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Lions Roar : September 2018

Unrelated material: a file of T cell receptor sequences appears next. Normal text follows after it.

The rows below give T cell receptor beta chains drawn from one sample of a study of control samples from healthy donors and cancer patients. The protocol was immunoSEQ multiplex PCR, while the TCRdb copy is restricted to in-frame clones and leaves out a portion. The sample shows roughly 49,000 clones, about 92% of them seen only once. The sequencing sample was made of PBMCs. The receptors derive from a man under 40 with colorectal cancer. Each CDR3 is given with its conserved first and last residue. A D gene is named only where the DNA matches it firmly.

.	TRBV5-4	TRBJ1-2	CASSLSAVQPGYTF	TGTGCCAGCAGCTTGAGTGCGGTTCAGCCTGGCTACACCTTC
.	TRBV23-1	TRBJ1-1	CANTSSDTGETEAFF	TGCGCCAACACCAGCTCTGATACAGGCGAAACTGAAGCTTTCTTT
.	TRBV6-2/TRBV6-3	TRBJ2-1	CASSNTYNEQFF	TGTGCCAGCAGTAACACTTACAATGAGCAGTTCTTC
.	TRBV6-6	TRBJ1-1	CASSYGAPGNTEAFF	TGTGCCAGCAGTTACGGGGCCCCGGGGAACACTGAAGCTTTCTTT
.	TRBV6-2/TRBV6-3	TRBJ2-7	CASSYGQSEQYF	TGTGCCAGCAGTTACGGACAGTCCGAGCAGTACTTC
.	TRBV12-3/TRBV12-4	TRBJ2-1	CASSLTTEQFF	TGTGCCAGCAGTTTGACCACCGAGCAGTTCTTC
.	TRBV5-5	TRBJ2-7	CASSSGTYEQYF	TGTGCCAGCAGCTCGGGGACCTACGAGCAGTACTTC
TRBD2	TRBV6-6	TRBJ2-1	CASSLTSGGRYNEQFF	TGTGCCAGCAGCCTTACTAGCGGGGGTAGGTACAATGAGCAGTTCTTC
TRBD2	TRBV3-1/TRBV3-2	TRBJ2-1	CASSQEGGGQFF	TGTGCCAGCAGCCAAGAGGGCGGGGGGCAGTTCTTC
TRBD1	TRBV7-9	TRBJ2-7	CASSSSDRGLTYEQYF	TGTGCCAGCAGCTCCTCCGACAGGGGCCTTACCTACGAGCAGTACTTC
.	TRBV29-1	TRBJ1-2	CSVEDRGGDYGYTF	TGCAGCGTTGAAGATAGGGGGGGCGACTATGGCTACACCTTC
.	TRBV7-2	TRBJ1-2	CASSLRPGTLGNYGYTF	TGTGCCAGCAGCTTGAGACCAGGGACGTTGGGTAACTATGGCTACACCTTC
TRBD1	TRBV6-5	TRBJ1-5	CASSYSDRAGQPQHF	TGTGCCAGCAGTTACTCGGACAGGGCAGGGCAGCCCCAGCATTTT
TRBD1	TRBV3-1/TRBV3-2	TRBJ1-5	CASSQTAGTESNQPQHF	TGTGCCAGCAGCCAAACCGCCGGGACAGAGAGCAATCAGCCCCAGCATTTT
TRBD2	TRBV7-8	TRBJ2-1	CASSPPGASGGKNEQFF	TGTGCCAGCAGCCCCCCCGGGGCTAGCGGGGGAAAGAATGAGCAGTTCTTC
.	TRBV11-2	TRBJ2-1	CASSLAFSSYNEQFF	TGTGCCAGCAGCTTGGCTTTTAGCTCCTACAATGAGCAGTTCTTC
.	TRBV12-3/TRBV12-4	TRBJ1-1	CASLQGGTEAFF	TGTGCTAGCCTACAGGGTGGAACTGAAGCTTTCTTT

REEZE HARPER LIKES TO JOKE that whoever came up with the idea of medi- tating every morning didn’t have kids. Harper has four, so it’s only in the evenings while she’s nursing that she has time to practice. In the darkness, she pulls her baby close and takes a mindful breath. The fact is that Harper has a lot more on her plate besides motherhood. With a master’s from Harvard and a doctorate from the University of California, she’s a scholar, author, speaker, and diversity and inclusion consultant. Her focus is on ethical consumption and sustainability—on making veganism a tool for simultaneously resisting institutional rac- ism and environmental degradation. Harper moves her hands a lot when she talks, speaking bluntly but without losing her compassion. She regularly uses the high-voltage term “white supremacy,” which, she clari- fies, she uses to define societal systems, not individuals. Racism, animal rights, Buddhism: for her, these issues are intimately connected. “I don’t consider myself a vegan; I consider myself a practitioner of veganism,” says Harper. Similarly, “I don’t consider myself a Buddhist; I consider myself a practitioner of Buddhism. For me, I’m always going to be on that continuum toward trying to alleviate suffering and pain.” HARPER GREW UP in a small rural community in Connecticut. Her family had an orchard and a chicken coop, and across the street there was a sheep farm. As she puts it, hers was “the only other Black family” in the area. Racism was something she endured per- sonally and—worse, in her opinion—she endured seeing her twin brother targeted. “I remember some kids saying that I had the same color skin as dog shit,” says Harper. In this environment, the N-word floated around, but it was never directed at her person- ally—not until her first day of middle school when she was twelve years old. “The first greeting I heard was, ‘Look at that skinny little n——. Run, skinny little n——, run,’” Harper has written. “From that point on in my consciousness, I became very The Right Speech of Race Racism festers when we don’t talk about it, says scholar Breeze Harper—even in vegan and Buddhist communities. ANDREA MILLER reports. PHOTOBYDR.OLIVERZAHN B LION’S ROAR | SEPTEMBER 2018 67